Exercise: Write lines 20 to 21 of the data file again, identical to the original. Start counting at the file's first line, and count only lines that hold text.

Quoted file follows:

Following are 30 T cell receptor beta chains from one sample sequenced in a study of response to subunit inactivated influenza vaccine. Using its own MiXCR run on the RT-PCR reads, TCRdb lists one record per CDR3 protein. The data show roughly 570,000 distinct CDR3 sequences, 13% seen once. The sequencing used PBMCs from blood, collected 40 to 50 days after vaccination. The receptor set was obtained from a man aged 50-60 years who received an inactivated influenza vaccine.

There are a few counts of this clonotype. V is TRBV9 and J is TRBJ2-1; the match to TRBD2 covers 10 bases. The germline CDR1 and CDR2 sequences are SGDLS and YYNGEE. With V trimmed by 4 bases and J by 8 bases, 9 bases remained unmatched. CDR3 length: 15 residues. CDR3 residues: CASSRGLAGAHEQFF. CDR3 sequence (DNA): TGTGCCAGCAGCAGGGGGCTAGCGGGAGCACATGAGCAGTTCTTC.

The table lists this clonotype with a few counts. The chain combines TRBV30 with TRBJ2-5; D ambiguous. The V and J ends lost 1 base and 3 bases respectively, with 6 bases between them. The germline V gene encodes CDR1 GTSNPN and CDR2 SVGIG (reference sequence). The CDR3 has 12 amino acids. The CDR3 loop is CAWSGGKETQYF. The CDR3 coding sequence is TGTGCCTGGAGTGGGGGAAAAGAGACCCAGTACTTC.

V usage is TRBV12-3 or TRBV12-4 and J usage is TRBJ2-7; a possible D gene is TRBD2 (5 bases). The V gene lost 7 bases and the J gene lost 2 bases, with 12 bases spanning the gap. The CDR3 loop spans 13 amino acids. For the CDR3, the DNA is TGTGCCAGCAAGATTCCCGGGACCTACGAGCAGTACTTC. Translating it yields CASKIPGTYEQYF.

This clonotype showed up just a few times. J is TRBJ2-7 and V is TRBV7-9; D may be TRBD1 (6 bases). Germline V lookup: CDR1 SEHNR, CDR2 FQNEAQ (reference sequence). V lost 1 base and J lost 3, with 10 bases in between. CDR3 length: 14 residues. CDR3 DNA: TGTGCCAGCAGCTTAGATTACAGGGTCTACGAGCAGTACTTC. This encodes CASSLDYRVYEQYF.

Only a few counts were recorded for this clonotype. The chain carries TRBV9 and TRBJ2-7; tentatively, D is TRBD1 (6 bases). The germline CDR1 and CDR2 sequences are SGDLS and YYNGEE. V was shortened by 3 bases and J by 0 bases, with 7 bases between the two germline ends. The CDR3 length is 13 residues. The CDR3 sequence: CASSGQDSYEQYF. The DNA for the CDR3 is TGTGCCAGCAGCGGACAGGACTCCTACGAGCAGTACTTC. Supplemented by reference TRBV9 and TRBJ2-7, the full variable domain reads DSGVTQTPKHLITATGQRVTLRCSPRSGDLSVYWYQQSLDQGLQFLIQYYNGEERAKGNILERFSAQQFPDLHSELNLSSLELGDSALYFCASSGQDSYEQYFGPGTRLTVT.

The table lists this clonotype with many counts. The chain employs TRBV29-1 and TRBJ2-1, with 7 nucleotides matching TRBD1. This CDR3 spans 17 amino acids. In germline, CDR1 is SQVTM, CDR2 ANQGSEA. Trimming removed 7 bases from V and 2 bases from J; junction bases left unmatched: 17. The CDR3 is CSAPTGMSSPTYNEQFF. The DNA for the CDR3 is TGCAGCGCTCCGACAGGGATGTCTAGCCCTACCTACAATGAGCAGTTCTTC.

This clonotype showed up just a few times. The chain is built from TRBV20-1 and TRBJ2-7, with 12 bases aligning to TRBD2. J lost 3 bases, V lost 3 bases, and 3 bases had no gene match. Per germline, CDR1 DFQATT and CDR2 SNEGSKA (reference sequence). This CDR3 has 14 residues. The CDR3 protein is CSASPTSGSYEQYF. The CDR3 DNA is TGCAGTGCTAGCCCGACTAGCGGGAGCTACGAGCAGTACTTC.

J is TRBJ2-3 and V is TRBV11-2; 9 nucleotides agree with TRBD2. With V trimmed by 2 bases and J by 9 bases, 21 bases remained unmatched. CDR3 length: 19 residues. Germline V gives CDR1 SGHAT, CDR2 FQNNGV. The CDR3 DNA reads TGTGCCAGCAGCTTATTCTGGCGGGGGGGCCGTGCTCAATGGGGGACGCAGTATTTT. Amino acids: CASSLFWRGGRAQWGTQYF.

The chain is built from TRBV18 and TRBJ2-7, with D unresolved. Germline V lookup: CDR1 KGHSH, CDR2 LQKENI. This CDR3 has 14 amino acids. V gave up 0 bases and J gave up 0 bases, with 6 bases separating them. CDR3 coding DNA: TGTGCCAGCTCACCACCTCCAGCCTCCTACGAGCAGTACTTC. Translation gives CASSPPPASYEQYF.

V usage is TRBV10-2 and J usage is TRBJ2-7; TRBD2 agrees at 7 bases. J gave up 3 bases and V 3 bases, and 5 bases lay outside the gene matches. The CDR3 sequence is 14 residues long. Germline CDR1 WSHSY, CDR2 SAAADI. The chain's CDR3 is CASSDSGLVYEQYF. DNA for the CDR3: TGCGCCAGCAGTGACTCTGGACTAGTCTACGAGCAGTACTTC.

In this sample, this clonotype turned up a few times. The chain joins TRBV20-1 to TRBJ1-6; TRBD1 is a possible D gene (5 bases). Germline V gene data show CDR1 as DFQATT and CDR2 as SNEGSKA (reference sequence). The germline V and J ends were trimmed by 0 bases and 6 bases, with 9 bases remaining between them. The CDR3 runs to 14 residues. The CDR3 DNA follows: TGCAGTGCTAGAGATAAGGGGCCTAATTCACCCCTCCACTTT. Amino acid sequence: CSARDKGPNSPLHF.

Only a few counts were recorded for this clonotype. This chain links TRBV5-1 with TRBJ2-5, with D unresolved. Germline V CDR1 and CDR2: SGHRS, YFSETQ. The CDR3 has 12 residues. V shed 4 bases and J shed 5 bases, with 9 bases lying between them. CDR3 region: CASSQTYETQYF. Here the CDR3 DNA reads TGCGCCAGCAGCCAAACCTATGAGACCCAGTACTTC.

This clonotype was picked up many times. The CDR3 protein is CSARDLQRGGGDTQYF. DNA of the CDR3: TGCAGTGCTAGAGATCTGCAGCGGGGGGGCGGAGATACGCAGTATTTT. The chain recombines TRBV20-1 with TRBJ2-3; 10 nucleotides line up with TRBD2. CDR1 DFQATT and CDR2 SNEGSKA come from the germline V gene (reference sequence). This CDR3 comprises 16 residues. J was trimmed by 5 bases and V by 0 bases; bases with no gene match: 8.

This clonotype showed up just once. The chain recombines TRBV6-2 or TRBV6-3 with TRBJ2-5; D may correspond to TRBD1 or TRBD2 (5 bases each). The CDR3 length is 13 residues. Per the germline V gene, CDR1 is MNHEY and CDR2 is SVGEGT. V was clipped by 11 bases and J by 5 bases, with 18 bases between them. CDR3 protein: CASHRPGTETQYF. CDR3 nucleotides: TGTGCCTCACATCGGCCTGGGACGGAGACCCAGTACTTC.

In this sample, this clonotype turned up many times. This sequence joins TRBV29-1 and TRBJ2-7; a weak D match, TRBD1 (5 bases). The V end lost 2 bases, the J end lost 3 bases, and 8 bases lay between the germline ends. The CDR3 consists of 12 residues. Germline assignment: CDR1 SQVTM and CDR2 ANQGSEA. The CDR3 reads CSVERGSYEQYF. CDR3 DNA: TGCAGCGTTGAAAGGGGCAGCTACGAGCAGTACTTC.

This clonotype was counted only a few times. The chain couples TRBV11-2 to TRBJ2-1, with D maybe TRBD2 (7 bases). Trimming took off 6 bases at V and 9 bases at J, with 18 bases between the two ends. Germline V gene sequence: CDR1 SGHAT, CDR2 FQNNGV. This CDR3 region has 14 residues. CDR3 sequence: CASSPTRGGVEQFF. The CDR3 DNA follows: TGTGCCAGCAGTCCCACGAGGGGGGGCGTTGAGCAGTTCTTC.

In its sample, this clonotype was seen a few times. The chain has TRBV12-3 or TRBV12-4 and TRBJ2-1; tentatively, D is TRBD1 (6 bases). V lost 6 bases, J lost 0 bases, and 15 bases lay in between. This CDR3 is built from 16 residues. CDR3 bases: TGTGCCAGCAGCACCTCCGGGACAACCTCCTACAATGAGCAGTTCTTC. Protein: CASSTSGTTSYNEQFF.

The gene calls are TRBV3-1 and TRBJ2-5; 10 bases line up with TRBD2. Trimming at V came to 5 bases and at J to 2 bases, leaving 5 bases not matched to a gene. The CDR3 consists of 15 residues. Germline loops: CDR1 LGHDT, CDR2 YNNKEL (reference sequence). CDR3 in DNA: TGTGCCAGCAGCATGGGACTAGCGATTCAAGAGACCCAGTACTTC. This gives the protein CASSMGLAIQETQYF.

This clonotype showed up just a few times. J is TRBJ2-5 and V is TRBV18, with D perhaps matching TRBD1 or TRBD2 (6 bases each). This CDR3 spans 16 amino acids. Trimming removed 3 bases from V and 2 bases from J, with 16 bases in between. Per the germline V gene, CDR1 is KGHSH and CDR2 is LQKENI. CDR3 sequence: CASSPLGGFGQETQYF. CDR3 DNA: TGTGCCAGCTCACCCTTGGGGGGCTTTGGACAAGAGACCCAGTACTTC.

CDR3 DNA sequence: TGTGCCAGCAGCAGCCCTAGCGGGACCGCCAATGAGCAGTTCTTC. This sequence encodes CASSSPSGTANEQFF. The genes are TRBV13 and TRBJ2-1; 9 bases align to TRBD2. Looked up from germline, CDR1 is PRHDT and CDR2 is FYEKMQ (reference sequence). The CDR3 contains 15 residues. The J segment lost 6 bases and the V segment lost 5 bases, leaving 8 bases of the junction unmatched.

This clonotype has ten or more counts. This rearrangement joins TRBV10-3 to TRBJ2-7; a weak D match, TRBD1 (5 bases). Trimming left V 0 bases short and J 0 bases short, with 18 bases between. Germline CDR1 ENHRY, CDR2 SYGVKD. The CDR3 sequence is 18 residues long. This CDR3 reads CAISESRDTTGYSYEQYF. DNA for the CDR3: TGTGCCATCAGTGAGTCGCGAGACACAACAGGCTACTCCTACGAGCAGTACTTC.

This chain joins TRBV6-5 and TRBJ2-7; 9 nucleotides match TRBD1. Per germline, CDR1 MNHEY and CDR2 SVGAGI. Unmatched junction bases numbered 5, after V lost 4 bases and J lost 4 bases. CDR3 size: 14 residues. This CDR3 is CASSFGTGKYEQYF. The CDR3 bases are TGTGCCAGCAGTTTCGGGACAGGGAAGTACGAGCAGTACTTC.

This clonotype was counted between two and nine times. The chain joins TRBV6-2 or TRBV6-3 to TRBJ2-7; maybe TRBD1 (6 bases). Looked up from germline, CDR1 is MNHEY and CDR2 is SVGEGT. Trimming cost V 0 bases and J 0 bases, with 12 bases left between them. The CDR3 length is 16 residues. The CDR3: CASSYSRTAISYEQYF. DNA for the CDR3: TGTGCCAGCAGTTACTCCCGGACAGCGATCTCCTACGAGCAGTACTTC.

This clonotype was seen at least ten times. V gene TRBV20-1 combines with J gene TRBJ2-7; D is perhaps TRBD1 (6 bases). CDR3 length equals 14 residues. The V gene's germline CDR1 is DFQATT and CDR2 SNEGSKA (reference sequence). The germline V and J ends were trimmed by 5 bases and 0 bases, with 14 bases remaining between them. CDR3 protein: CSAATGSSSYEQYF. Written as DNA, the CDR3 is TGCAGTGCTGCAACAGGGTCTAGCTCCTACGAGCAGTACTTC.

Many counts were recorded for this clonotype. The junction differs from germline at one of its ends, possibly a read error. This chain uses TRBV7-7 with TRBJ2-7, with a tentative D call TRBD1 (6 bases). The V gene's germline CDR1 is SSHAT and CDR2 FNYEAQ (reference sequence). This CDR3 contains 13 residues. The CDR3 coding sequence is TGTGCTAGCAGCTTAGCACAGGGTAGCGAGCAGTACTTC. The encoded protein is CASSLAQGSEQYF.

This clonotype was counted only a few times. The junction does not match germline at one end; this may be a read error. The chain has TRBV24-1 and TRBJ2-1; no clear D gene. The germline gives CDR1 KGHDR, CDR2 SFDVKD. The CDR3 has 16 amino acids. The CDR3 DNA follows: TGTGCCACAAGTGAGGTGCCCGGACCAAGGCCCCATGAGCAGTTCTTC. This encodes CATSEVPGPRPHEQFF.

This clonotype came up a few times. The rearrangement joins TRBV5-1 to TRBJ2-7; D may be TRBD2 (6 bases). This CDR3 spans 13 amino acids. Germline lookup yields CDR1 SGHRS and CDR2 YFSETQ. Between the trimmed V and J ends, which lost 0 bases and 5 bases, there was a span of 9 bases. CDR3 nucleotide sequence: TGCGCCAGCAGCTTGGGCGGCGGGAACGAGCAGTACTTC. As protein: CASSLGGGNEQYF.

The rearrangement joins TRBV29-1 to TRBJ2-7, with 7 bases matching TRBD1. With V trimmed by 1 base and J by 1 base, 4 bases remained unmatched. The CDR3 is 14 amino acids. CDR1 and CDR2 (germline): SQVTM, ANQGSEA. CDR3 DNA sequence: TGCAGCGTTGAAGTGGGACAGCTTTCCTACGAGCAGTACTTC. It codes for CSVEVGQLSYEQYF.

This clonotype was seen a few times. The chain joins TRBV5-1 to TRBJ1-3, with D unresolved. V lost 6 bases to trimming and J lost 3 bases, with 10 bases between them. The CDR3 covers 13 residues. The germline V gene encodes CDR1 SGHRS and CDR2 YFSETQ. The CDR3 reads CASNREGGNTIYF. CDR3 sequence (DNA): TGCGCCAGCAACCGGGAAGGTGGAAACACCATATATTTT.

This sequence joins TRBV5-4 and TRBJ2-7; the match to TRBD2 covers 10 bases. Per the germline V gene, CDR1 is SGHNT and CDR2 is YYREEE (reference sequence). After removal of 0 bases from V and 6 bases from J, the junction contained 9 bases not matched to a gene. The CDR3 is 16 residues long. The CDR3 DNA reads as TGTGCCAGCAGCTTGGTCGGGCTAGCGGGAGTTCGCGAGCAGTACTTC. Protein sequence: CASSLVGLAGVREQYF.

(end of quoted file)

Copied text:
This clonotype showed up just a few times. J is TRBJ2-5 and V is TRBV18, with D perhaps matching TRBD1 or TRBD2 (6 bases each). This CDR3 spans 16 amino acids. Trimming removed 3 bases from V and 2 bases from J, with 16 bases in between. Per the germline V gene, CDR1 is KGHSH and CDR2 is LQKENI. CDR3 sequence: CASSPLGGFGQETQYF. CDR3 DNA: TGTGCCAGCTCACCCTTGGGGGGCTTTGGACAAGAGACCCAGTACTTC.

CDR3 DNA sequence: TGTGCCAGCAGCAGCCCTAGCGGGACCGCCAATGAGCAGTTCTTC. This sequence encodes CASSSPSGTANEQFF. The genes are TRBV13 and TRBJ2-1; 9 bases align to TRBD2. Looked up from germline, CDR1 is PRHDT and CDR2 is FYEKMQ (reference sequence). The CDR3 contains 15 residues. The J segment lost 6 bases and the V segment lost 5 bases, leaving 8 bases of the junction unmatched.